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RFC7708 - Using a Generic Associated Channel Label as a Virtual Circuit Connectivity Verification Channel Indicator
The Virtual Circuit Connectivity Verification (VCCV) protocol specified in RFC 5085 provides a control channel (CC) that is associated with a pseudowire (PW). This document specifies an additional VCCV control channel type to be used with pseudowires that do not use the PW Control Word and that are carried over an MPLS network. This new VCCV CC type uses the Generic Associated Channel Label defined in RFC 5586 to distinguish VCCV packets from packets carrying user data. This new VCCV CC type introduces compatibility with the method of MPLS Label Switched Path Operations, Administration, and Maintenance (OAM) identification, particularly in MPLS Transport Profile (MPLS-TP) networks (RFC 5921).
RFC7727 - Spanning Tree Protocol (STP) Application of the Inter-Chassis Communication Protocol (ICCP)
The Inter-Chassis Communication Protocol (ICCP) supports an inter-chassis redundancy mechanism that is used to support high network availability.
In this document, Provider Edge (PE) devices in a Redundancy Group (RG) running ICCP are used to offer multihomed connectivity to Spanning Tree Protocol (STP) networks to improve availability of the STP networks. The ICCP TLVs and usage for the ICCP STP application are defined.
RFC7769 - Media Access Control (MAC) Address Withdrawal over Static Pseudowire
This document specifies a mechanism to signal Media Access Control (MAC) address withdrawal notification using a pseudowire (PW) Associated Channel (ACH). Such notification is useful when statically provisioned PWs are deployed in a Virtual Private LAN Service (VPLS) or Hierarchical Virtual Private LAN Service (H-VPLS) environment.
RFC7771 - Switching Provider Edge (S-PE) Protection for MPLS and MPLS Transport Profile (MPLS-TP) Static Multi-Segment Pseudowires
In MPLS and MPLS Transport Profile (MPLS-TP) environments, statically provisioned Single-Segment Pseudowires (SS-PWs) are protected against tunnel failure via MPLS-level and MPLS-TP-level tunnel protection. With statically provisioned Multi-Segment Pseudowires (MS-PWs), each segment of the MS-PW is likewise protected from tunnel failures via MPLS-level and MPLS-TP-level tunnel protection. However, static MS-PWs are not protected end-to-end against failure of one of the Switching Provider Edge Routers (S-PEs) along the path of the MS-PW. This document describes how to achieve this protection via redundant MS-PWs by updating the existing procedures in RFC 6870. It also contains an optional approach based on MPLS-TP Linear Protection.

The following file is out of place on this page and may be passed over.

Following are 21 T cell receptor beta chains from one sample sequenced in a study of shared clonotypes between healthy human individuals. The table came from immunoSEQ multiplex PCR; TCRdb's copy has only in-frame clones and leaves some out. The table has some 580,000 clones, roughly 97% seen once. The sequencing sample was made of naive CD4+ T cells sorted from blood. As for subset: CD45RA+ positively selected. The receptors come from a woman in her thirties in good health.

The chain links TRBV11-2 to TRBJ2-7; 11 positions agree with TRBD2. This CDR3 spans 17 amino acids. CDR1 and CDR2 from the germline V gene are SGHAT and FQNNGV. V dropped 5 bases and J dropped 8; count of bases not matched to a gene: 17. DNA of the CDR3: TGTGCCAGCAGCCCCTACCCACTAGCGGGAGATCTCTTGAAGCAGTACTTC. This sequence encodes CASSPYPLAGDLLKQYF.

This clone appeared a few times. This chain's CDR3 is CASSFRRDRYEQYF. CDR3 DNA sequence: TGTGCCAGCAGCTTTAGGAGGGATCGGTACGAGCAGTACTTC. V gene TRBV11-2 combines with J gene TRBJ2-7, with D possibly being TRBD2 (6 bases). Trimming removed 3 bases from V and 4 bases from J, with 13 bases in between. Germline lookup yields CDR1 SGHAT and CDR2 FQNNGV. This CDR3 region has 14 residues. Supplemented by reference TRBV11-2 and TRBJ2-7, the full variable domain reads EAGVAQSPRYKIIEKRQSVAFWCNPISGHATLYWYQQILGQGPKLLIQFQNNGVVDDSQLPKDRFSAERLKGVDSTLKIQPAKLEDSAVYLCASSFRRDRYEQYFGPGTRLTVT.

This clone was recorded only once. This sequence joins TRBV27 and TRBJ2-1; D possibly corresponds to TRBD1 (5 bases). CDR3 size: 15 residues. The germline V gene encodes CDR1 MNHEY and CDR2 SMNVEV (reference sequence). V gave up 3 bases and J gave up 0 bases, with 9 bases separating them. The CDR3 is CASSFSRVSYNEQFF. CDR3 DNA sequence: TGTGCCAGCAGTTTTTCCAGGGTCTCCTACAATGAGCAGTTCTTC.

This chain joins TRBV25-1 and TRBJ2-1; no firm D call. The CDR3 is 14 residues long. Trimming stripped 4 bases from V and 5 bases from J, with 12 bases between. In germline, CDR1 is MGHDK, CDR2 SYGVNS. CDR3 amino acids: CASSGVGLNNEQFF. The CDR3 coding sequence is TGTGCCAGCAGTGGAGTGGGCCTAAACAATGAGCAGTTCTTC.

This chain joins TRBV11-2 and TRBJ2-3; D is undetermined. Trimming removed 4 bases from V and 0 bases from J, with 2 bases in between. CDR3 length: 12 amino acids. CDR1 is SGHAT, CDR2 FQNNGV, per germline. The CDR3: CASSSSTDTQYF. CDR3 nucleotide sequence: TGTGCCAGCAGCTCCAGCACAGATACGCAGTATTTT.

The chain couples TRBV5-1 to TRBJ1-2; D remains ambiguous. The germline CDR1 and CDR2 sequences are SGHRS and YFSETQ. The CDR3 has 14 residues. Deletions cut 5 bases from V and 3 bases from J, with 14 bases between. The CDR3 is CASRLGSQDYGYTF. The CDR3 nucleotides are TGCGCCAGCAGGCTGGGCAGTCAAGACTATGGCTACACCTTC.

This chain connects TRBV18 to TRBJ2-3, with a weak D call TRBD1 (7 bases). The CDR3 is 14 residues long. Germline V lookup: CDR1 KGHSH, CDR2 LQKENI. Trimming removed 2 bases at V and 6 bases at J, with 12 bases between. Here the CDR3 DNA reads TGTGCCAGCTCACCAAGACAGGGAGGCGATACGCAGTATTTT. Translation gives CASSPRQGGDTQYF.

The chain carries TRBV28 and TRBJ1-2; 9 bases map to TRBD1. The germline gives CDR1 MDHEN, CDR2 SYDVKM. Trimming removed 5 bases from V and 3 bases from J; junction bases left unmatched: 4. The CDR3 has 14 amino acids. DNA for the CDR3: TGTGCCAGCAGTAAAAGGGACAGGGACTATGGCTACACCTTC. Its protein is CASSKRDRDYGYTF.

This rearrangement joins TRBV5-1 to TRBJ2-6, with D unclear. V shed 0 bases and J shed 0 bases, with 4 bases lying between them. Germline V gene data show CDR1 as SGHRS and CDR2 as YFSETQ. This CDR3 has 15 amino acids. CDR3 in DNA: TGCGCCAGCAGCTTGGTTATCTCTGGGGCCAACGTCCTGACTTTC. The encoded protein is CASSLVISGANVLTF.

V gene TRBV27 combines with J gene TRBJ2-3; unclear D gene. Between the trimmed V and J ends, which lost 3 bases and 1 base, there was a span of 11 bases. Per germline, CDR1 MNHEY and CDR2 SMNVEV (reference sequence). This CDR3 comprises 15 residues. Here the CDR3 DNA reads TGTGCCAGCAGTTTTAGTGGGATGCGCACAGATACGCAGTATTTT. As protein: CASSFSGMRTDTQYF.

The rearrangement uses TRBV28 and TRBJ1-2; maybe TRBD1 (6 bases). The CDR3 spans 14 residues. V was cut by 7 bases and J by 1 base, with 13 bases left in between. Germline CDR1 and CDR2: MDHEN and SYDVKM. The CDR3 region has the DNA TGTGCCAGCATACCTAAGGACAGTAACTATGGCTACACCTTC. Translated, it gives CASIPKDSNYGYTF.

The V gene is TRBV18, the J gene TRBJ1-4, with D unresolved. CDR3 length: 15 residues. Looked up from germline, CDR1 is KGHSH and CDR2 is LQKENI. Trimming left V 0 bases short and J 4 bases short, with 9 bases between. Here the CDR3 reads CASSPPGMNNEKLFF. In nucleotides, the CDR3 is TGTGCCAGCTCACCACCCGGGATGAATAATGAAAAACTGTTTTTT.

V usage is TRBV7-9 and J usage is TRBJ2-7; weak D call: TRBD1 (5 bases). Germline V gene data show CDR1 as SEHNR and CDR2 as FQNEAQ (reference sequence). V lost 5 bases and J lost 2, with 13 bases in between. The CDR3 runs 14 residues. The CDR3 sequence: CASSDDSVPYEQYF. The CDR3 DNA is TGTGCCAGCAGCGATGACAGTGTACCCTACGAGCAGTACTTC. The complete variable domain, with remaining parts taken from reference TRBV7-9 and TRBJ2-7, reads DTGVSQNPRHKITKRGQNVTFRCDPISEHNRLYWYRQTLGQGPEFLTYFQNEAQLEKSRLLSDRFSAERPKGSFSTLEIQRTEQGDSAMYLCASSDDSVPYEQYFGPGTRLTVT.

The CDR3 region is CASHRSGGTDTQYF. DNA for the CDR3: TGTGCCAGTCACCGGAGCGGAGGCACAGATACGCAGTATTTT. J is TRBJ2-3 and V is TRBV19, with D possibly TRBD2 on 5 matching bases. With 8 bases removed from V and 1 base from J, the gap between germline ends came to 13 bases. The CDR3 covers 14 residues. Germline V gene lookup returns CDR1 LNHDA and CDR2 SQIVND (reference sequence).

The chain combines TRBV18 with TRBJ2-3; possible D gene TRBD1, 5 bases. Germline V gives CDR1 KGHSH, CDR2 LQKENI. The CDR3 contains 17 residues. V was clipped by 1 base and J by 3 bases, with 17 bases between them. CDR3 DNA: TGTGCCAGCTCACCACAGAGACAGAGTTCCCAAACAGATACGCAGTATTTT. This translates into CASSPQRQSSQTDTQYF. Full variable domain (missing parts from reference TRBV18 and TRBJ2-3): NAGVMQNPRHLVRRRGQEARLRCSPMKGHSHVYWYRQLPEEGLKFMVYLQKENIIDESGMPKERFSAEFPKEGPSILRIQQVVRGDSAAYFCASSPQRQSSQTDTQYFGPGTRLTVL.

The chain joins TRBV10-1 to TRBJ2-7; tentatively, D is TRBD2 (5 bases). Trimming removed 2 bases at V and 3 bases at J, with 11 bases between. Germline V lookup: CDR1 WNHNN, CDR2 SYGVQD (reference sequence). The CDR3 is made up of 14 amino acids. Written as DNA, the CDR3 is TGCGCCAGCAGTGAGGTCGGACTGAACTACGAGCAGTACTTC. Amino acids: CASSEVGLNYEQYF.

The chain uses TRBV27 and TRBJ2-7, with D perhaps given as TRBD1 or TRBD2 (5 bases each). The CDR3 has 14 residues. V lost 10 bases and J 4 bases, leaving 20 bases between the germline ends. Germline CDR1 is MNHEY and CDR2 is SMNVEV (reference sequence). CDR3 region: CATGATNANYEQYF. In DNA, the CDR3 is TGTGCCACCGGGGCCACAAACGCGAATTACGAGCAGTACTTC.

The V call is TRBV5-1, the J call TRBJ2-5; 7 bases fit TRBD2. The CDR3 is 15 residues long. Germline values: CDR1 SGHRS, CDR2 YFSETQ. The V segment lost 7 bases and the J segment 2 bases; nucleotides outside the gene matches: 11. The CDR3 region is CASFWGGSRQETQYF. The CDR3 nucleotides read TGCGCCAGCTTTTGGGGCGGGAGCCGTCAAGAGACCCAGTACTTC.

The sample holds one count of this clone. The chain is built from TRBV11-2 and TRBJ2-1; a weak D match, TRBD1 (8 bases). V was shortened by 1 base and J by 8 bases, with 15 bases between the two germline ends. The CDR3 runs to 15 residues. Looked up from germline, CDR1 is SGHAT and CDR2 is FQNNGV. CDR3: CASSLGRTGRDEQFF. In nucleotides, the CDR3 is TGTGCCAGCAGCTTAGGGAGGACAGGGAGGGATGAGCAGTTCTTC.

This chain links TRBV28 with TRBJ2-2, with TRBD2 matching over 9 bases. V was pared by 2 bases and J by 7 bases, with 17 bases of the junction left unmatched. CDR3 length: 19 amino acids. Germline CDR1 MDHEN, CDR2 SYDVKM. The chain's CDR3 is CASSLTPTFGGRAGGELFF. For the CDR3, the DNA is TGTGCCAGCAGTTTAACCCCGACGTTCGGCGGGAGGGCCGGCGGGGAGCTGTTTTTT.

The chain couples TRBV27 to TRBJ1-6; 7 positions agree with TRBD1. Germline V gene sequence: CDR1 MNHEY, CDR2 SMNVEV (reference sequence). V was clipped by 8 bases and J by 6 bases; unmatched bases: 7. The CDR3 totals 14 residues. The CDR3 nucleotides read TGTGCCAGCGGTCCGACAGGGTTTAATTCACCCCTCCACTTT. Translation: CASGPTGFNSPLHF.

RFC7795 - Pseudowire Redundancy on the Switching Provider Edge (S-PE)
This document describes Multi-Segment Pseudowire (MS-PW) protection scenarios in which pseudowire redundancy is provided on the Switching Provider Edge (S-PE) as defined in RFC 5659. Operations of the S-PEs that provide PW redundancy are specified in this document. Signaling of the Preferential Forwarding status as defined in RFCs 6870 and 6478 is reused. This document does not require any change to the Terminating Provider Edges (T-PEs) of MS-PW.
RFC7796 - Ethernet-Tree (E-Tree) Support in Virtual Private LAN Service (VPLS)
This document specifies a generic Virtual Private LAN Service (VPLS) solution, which uses VLANs to indicate root or leaf traffic to support Ethernet-Tree (E-Tree) services. A VPLS Provider Edge (PE) model is illustrated as an example for the solution. In the solution, E-Tree VPLS PEs are interconnected by Pseudowires (PWs), which carry the VLAN indicating the E-Tree attribute. The MAC address-based Ethernet forwarding engine and the PW work in the same way as specified in RFC 4762 and RFC 4448, respectively. A signaling mechanism is described to support E-Tree capability and VLAN mapping negotiation.
RFC7885 - Seamless Bidirectional Forwarding Detection (S-BFD) for Virtual Circuit Connectivity Verification (VCCV)
This document defines Seamless BFD (S-BFD) for VCCV by extending the procedures and Connectivity Verification (CV) types already defined for Bidirectional Forwarding Detection (BFD) for Virtual Circuit Connectivity Verification (VCCV).
This document updates RFC 5885 by extending the CV Type values and the capability selection.
RFC7893 - Pseudowire Congestion Considerations
Pseudowires (PWs) have become a common mechanism for tunneling traffic and may be found in unmanaged scenarios competing for network resources both with other PWs and with non-PW traffic, such as TCP/IP flows. Thus, it is worthwhile specifying under what conditions such competition is acceptable, i.e., the PW traffic does not significantly harm other traffic or contribute more than it should to congestion. We conclude that PWs transporting responsive traffic behave as desired without the need for additional mechanisms. For inelastic PWs (such as Time Division Multiplexing (TDM) PWs), we derive a bound under which such PWs consume no more network capacity than a TCP flow. For TDM PWs, we find that the level of congestion at which the PW can no longer deliver acceptable TDM service is never significantly greater, and is typically much lower, than this bound. Therefore, as long as the PW is shut down when it can no longer deliver acceptable TDM service, it will never do significantly more harm than even a single TCP flow. If the TDM service does not automatically shut down, a mechanism to block persistently unacceptable TDM pseudowires is required.
RFC7965 - LDP Extensions for Pseudowire Binding to Label Switched Path (LSP) Tunnels
Many transport services require that user traffic, in the form of Pseudowires (PWs), be delivered via either a single co-routed bidirectional tunnel or two unidirectional tunnels that share the same routes. This document defines an optional extension to the Label Distribution Protocol (LDP) that enables the binding between PWs and the underlying Traffic Engineering (TE) tunnels. The extension applies to both single-segment and multi-segment PWs.